The 2nd place deck, also undefeated, was raf.azevedo's Mutant deck, a tribe which before this event was still marked among the unplayed ones in the Tribe Popularity Survey, but only for a lack of data confirmation: another Mutant deck had been spotted in a recent week, yet dropped before Blippy was able to mark it down; therefore, there was no special trigger this time. (What special trigger, do you ask? Well, you keep playing previously unplayed tribes and you will know). It looks like the Mutants really defies recording, because I'm missing the decklist for raf's deck, I didn't see any of his matches, and I can't contact him as I'm writing this. So, raf, please upload the decklist to the forum and I'll publish it in next week's article. Mutant isn't a common tribe for sure, and I'm very curious to see a winning approach to it. (I made a Graft-based Simic Mutant deck some time ago, but "winning" wasn't exactly what it was doing).

 Coming to the 2-1 decks, SBena ended up 3rd with a tribe he had already played a few times now during past Endangered Weeks.

Rebels of the Mercadian: The Quest for Lin Sivvi
4 Zealot il-Vec
4 Amrou Scout
4 Aven Riftwatcher
3 Knight of the Holy Nimbus
3 Big Game Hunter
3 Blightspeaker
21 cards

Other Spells
4 Honor of the Pure
4 Swords to Plowshares
3 Bound in Silence
2 Oblivion Ring
2 Gideon Jura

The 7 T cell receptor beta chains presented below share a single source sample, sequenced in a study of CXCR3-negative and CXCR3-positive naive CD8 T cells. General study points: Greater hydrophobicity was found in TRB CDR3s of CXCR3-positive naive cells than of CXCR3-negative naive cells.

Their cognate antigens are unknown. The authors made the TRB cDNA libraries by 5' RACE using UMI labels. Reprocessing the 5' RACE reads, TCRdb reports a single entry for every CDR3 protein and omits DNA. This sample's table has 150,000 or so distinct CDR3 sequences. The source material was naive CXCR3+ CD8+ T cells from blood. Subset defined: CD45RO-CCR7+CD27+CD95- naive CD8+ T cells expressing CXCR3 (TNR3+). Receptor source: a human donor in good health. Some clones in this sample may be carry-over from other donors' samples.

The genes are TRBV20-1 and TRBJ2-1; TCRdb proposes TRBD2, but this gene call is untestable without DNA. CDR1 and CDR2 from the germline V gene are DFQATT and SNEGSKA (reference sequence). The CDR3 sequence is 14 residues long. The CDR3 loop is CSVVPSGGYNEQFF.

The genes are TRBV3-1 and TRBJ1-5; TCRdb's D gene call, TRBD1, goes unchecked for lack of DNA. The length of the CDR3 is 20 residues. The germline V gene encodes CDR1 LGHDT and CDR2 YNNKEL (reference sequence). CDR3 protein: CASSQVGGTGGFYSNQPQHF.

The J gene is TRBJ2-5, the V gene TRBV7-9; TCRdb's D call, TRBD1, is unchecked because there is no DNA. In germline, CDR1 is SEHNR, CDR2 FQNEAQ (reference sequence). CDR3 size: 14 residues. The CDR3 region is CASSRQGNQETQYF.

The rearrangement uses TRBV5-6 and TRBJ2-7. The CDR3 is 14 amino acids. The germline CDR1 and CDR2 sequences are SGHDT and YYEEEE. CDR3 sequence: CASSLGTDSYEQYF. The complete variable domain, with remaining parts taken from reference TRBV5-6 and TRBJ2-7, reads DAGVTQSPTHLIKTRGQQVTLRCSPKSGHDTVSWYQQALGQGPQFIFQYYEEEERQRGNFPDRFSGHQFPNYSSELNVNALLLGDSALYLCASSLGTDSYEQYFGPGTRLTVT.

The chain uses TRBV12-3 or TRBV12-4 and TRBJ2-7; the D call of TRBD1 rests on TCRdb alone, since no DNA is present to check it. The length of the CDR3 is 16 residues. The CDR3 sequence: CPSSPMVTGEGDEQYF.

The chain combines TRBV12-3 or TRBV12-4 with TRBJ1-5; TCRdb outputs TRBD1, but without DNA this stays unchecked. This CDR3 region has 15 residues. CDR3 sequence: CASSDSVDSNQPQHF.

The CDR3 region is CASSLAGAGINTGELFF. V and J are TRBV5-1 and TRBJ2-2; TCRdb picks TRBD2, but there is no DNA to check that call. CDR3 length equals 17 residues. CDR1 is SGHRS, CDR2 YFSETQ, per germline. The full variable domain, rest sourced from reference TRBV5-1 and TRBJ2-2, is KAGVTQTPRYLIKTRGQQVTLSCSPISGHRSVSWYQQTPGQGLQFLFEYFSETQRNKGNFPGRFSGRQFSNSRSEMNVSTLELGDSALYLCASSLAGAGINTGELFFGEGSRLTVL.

1 Day of Judgment
16 cards
4 Marsh Flats
2 Scrubland
3 Isolated Chapel
8 Plains
4 Swamp
2 Tectonic Edge
23 cards

Amrou Scout


 Rebels got a huge boost from the Masques block coming online, doubling their available number and completing their ranks (the same goes for the other two Mercadian-specific tribes, Spellshaper and Mercenary). SBena was planning to include Lin Sivvi, Defiant Hero (over the honestly awful Blightspeaker), but by the time the event was held, he wasn't able to find a copy of it. The deck fully exploits the Rebels fetching abilities, also featuring the Rebel enchantment Bound in Silence as a fetchable Pacifism. Aven Riftwatcher, star of many Pauper White Weenie decks, provides both life-gaining and evasive power, while Big Game Hunter becomes another powerful instant-speed, uncounterable removal under the right board conditions.

 At the last of the Top 4 spots we find another well-oiled player/tribe team: endless_nameless and the Leviathans.